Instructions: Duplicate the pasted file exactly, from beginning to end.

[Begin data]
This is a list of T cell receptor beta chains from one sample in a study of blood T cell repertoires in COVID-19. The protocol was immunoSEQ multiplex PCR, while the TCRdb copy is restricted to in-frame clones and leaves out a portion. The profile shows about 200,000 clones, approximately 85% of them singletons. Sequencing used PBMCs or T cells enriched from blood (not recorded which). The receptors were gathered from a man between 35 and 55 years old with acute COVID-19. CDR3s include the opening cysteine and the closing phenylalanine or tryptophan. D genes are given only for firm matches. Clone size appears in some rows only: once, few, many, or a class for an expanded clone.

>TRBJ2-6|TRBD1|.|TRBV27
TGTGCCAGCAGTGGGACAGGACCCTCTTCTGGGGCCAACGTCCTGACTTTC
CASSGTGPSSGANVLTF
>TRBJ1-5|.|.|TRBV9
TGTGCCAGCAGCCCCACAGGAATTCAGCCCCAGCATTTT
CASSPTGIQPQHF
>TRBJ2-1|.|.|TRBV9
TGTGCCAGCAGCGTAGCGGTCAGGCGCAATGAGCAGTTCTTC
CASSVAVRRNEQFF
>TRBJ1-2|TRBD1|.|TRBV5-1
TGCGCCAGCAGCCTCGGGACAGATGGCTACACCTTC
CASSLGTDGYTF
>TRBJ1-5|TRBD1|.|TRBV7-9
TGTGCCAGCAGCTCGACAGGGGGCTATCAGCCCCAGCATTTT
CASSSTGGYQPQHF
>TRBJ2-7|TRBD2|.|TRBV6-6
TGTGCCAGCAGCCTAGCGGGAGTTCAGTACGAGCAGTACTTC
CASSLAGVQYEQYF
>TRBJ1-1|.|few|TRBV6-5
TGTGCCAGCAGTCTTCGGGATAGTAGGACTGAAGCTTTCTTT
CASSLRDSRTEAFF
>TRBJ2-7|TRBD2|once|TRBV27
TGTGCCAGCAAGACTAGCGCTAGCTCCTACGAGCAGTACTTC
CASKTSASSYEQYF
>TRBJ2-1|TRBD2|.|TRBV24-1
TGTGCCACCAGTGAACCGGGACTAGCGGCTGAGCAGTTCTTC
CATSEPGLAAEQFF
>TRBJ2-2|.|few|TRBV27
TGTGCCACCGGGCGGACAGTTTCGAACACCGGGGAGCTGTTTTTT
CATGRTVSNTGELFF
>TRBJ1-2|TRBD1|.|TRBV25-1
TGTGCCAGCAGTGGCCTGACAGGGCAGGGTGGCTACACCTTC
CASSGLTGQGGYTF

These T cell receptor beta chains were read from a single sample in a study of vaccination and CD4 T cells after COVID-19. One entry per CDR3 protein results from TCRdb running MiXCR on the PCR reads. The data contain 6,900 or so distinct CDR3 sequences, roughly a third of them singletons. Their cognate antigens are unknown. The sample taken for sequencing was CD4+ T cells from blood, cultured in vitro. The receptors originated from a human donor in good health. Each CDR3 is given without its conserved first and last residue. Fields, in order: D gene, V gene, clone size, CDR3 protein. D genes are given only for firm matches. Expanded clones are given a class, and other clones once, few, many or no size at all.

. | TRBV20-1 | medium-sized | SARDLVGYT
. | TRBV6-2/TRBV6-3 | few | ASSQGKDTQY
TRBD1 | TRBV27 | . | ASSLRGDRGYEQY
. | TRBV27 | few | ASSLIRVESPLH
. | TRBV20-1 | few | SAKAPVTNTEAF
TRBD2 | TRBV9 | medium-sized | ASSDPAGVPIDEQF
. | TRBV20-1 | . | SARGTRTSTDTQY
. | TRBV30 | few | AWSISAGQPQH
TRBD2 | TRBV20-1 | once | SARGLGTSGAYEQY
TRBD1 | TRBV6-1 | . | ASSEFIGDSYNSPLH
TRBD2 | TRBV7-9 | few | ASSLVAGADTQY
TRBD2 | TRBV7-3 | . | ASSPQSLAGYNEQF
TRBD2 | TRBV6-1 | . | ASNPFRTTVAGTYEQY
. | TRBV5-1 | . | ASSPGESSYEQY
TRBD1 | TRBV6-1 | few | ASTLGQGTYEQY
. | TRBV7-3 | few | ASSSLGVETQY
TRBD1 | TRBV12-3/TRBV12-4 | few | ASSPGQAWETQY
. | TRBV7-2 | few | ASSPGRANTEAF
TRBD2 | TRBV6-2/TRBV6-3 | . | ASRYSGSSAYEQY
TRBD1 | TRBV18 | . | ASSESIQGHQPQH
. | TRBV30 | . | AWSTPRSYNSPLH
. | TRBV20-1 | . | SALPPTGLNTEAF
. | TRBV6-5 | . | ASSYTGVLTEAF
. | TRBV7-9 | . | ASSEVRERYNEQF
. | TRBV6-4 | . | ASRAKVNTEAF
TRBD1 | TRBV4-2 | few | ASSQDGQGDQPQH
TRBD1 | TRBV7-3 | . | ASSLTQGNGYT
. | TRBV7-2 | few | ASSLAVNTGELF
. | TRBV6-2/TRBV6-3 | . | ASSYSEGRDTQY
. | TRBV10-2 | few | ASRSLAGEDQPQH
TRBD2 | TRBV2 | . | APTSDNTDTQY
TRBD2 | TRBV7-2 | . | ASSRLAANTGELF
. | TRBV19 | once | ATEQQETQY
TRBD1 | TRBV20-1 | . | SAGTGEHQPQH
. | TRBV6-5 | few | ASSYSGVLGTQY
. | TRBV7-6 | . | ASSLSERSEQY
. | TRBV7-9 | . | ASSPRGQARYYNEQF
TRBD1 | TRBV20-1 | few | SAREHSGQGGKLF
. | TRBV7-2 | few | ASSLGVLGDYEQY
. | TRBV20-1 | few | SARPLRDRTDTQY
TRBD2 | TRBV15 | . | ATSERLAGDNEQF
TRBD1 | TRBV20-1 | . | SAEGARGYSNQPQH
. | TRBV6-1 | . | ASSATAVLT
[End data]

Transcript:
This is a list of T cell receptor beta chains from one sample in a study of blood T cell repertoires in COVID-19. The protocol was immunoSEQ multiplex PCR, while the TCRdb copy is restricted to in-frame clones and leaves out a portion. The profile shows about 200,000 clones, approximately 85% of them singletons. Sequencing used PBMCs or T cells enriched from blood (not recorded which). The receptors were gathered from a man between 35 and 55 years old with acute COVID-19. CDR3s include the opening cysteine and the closing phenylalanine or tryptophan. D genes are given only for firm matches. Clone size appears in some rows only: once, few, many, or a class for an expanded clone.

>TRBJ2-6|TRBD1|.|TRBV27
TGTGCCAGCAGTGGGACAGGACCCTCTTCTGGGGCCAACGTCCTGACTTTC
CASSGTGPSSGANVLTF
>TRBJ1-5|.|.|TRBV9
TGTGCCAGCAGCCCCACAGGAATTCAGCCCCAGCATTTT
CASSPTGIQPQHF
>TRBJ2-1|.|.|TRBV9
TGTGCCAGCAGCGTAGCGGTCAGGCGCAATGAGCAGTTCTTC
CASSVAVRRNEQFF
>TRBJ1-2|TRBD1|.|TRBV5-1
TGCGCCAGCAGCCTCGGGACAGATGGCTACACCTTC
CASSLGTDGYTF
>TRBJ1-5|TRBD1|.|TRBV7-9
TGTGCCAGCAGCTCGACAGGGGGCTATCAGCCCCAGCATTTT
CASSSTGGYQPQHF
>TRBJ2-7|TRBD2|.|TRBV6-6
TGTGCCAGCAGCCTAGCGGGAGTTCAGTACGAGCAGTACTTC
CASSLAGVQYEQYF
>TRBJ1-1|.|few|TRBV6-5
TGTGCCAGCAGTCTTCGGGATAGTAGGACTGAAGCTTTCTTT
CASSLRDSRTEAFF
>TRBJ2-7|TRBD2|once|TRBV27
TGTGCCAGCAAGACTAGCGCTAGCTCCTACGAGCAGTACTTC
CASKTSASSYEQYF
>TRBJ2-1|TRBD2|.|TRBV24-1
TGTGCCACCAGTGAACCGGGACTAGCGGCTGAGCAGTTCTTC
CATSEPGLAAEQFF
>TRBJ2-2|.|few|TRBV27
TGTGCCACCGGGCGGACAGTTTCGAACACCGGGGAGCTGTTTTTT
CATGRTVSNTGELFF
>TRBJ1-2|TRBD1|.|TRBV25-1
TGTGCCAGCAGTGGCCTGACAGGGCAGGGTGGCTACACCTTC
CASSGLTGQGGYTF

These T cell receptor beta chains were read from a single sample in a study of vaccination and CD4 T cells after COVID-19. One entry per CDR3 protein results from TCRdb running MiXCR on the PCR reads. The data contain 6,900 or so distinct CDR3 sequences, roughly a third of them singletons. Their cognate antigens are unknown. The sample taken for sequencing was CD4+ T cells from blood, cultured in vitro. The receptors originated from a human donor in good health. Each CDR3 is given without its conserved first and last residue. Fields, in order: D gene, V gene, clone size, CDR3 protein. D genes are given only for firm matches. Expanded clones are given a class, and other clones once, few, many or no size at all.

. | TRBV20-1 | medium-sized | SARDLVGYT
. | TRBV6-2/TRBV6-3 | few | ASSQGKDTQY
TRBD1 | TRBV27 | . | ASSLRGDRGYEQY
. | TRBV27 | few | ASSLIRVESPLH
. | TRBV20-1 | few | SAKAPVTNTEAF
TRBD2 | TRBV9 | medium-sized | ASSDPAGVPIDEQF
. | TRBV20-1 | . | SARGTRTSTDTQY
. | TRBV30 | few | AWSISAGQPQH
TRBD2 | TRBV20-1 | once | SARGLGTSGAYEQY
TRBD1 | TRBV6-1 | . | ASSEFIGDSYNSPLH
TRBD2 | TRBV7-9 | few | ASSLVAGADTQY
TRBD2 | TRBV7-3 | . | ASSPQSLAGYNEQF
TRBD2 | TRBV6-1 | . | ASNPFRTTVAGTYEQY
. | TRBV5-1 | . | ASSPGESSYEQY
TRBD1 | TRBV6-1 | few | ASTLGQGTYEQY
. | TRBV7-3 | few | ASSSLGVETQY
TRBD1 | TRBV12-3/TRBV12-4 | few | ASSPGQAWETQY
. | TRBV7-2 | few | ASSPGRANTEAF
TRBD2 | TRBV6-2/TRBV6-3 | . | ASRYSGSSAYEQY
TRBD1 | TRBV18 | . | ASSESIQGHQPQH
. | TRBV30 | . | AWSTPRSYNSPLH
. | TRBV20-1 | . | SALPPTGLNTEAF
. | TRBV6-5 | . | ASSYTGVLTEAF
. | TRBV7-9 | . | ASSEVRERYNEQF
. | TRBV6-4 | . | ASRAKVNTEAF
TRBD1 | TRBV4-2 | few | ASSQDGQGDQPQH
TRBD1 | TRBV7-3 | . | ASSLTQGNGYT
. | TRBV7-2 | few | ASSLAVNTGELF
. | TRBV6-2/TRBV6-3 | . | ASSYSEGRDTQY
. | TRBV10-2 | few | ASRSLAGEDQPQH
TRBD2 | TRBV2 | . | APTSDNTDTQY
TRBD2 | TRBV7-2 | . | ASSRLAANTGELF
. | TRBV19 | once | ATEQQETQY
TRBD1 | TRBV20-1 | . | SAGTGEHQPQH
. | TRBV6-5 | few | ASSYSGVLGTQY
. | TRBV7-6 | . | ASSLSERSEQY
. | TRBV7-9 | . | ASSPRGQARYYNEQF
TRBD1 | TRBV20-1 | few | SAREHSGQGGKLF
. | TRBV7-2 | few | ASSLGVLGDYEQY
. | TRBV20-1 | few | SARPLRDRTDTQY
TRBD2 | TRBV15 | . | ATSERLAGDNEQF
TRBD1 | TRBV20-1 | . | SAEGARGYSNQPQH
. | TRBV6-1 | . | ASSATAVLT